The Coalition’s last-minute cuts tell us little about its fiscal policy but a great deal about its political priorities. Tony Abbott will target the weak and cosy up to middle Australia’s sense of entitlement. Which is risky …
And so, after years of railing at the government’s fiscal waste and economic mismanagement, and saying the only thing standing between Australia and a surplus was the incompetence of Labor, it turns out the Coalition will be, by its own lights, $6 billion better than Labor over the forward estimates.
It is indeed the “better bottom line” promised by Tony Abbott, but one so miniscule that the tiniest of parameter adjustments would blow it away. It ain’t much after all that waiting and teasing from shadow treasurer Joe Hockey about costings.
In trying to make a good fist of the Coalition’s fiscal position, The Australian Financial Review’sAlan Mitchell tried to argue Abbott is proposing to deal with the transition from the mining investment boom more intelligently than Labor, because Labor is propping up manufacturing and wasting money on the NBN while Abbott is investing in infrastructure. But as Mitchell had to admit, it would be the quality of Abbott’s infrastructure spending that would determine how intelligent that was.
Abbott says he wants to be an “infrastructure prime minister”. More accurately, he wants to be a roads prime minister. The majority of the Coalition’s infrastructure spending will be on regional roads, which has always been the Coalition’s idea of infrastructure. In Mitchell’s logic, apparently, NBN = bad infrastructure, roads = good infrastructure. Well, each to their own.
The emphasis on regional roads of course reflects the obscurantism of the Nationals. That brings us to the real significance of the Coalition’s spending and savings priorities: they have signed up to the same fiscal policy as Labor, but their spending and saving plans tell us much about their priorities. As the Good Book sayeth, by their fruits shall you know them.
So consider some of the Coalition’s biggest savings: cutting our humanitarian migration program back by over one-third. Reversing the hitherto-bipartisan commitment, first made by the Howard government, to lift foreign aid to 0.5% of gross national income (limply justified by foreign affairs spokewoman Julie Bishop because she’d heard allegations of corruption in PNG). Cutting legal aid for asylum seekers (thus likely increasing the burden on courts as asylum seekers represent themselves). Cutting back water buybacks in the Murray-Darling at a time when water entitlements are cheaper than they have been in years. Yet another round of public service cuts. Dumping the low-income superannuation contribution.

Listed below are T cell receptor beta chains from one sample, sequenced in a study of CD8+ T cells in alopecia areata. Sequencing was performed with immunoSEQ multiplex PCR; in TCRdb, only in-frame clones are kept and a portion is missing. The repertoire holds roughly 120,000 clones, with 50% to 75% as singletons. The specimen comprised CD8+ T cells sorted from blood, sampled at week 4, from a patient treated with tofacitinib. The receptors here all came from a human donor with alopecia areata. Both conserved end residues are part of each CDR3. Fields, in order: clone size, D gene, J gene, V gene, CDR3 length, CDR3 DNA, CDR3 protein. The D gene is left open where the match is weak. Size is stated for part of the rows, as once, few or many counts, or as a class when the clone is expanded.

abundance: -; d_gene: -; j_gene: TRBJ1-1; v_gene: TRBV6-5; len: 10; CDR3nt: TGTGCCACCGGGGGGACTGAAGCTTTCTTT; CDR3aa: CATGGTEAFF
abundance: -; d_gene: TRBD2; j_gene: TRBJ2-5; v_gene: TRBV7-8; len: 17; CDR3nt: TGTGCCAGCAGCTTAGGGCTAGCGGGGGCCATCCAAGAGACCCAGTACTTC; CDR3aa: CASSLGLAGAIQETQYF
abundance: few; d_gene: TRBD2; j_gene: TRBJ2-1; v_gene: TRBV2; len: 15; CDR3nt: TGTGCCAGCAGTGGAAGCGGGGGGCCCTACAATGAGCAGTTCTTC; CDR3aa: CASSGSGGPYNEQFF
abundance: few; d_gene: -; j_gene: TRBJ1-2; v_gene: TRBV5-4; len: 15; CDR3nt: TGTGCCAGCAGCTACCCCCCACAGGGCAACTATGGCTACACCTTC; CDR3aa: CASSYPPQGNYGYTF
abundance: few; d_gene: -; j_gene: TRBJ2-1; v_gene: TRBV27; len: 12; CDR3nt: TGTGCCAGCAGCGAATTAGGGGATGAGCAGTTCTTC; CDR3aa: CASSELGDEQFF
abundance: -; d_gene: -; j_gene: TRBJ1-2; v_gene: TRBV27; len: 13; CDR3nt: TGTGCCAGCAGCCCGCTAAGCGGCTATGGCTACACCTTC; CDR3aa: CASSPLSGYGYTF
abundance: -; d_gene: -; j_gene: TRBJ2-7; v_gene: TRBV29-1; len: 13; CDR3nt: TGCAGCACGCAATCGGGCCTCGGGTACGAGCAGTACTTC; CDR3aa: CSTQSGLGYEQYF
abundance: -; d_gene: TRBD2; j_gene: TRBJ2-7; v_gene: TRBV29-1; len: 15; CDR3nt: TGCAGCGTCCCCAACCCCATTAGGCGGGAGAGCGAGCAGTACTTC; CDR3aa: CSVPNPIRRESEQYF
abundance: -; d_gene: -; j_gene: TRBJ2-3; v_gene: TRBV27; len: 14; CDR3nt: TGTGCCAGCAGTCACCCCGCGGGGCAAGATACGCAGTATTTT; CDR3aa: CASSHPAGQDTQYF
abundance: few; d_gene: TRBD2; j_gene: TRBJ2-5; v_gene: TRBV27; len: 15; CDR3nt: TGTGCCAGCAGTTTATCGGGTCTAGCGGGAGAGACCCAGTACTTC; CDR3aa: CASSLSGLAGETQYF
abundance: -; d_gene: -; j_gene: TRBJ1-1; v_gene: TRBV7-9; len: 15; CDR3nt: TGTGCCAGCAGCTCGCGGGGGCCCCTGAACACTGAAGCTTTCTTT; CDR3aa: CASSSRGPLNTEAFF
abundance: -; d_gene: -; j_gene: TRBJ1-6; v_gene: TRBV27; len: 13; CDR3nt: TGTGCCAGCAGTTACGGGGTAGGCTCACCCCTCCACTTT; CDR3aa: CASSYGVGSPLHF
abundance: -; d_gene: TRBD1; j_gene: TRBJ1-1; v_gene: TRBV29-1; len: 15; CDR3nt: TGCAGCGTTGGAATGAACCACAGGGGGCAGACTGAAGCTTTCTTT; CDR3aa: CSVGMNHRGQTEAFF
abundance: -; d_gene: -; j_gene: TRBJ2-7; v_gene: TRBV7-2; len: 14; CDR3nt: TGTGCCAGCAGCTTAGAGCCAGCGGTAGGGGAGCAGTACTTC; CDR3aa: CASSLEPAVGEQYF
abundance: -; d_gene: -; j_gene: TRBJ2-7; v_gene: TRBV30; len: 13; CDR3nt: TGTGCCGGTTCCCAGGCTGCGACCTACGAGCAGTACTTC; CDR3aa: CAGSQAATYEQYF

“It’s emblematic of the way the Coalition has more successfully appealed to middle Australia in this campaign.”
Regardless of the morality of some of those cuts, there’s a common theme running through them: they’re all the political equivalent of victimless crimes. The world’s most desperate people, fleeing persecution. Poor foreigners. Poor Australians who are unlikely to ever vote for the Coalition. The long-term health of the Murray-Darling, and value for taxpayers. Canberra shinybums. Climate programs (including, as Fairfax’s Tom Arup spotted, cuts to its own Direct Action program before it even begins). Industry assistance programs.
And who wins from the Coalition, apart from National electorates? The tax rorters of the novated lease industry. High-income earners via Abbott’s paid parental leave (PPL) scheme. Those Liberal Party loyalists, self-funded retirees, who might be unhappy about the impact on dividends of the PPL scheme. The mining industry.
So, the Coalition has declined to take any politically difficult savings decisions, preferring to target sectors with little political clout, or people in other countries. And it has rewarded its perceived friends, those who are already doing very well, thank you.
No one expects oppositions to sign up to a slate of politically suicidal cuts, but the Coalition’s priorities suggest the “tough decisions” it makes will merely be tough on those who pose no political threat, and that the “age of entitlement” is opening up again, after Labor wore so much grief for trying to curb it marginally while in office.
It’s emblematic of the way the Coalition has more successfully appealed to middle Australia in this campaign. It has nullified those areas where Labor has successfully appealed to the electorate with a modicum of vision — on economic management focused on jobs, on more effective and fairer education funding, on DisabilityCare — and cleverly played to voters’ sense of entitlement, shifting from an asylum seeker policy designed to stop boat arrivals to an outright punitive policy (Fiona Scott’s complaint that asylum seekers were blocking freeways in western Sydney wasn’t some accidental stupidity, but a statement intended to echo with voters, which is why immigration spokesman Scott Morrison backed it) and handing out money, Howard-style, to middle and high-income earners.
If Labor voters think that’s somehow unfair and not in the national interest, well 1) tough luck and 2) Kevin Rudd won office in 2007 by pandering to the same sense of entitlement, so get over it.
Abbott and Hockey have made much of taking a different approach to Labor, of “underpromising and overdelivering”. That’s smart politics that may stand them in good stead when in government. But having stoked middle Australia’s sense of entitlement to get into office, the Coalition might still find, as Rudd did, that meeting its expectations is almost impossible. Good luck there, chaps.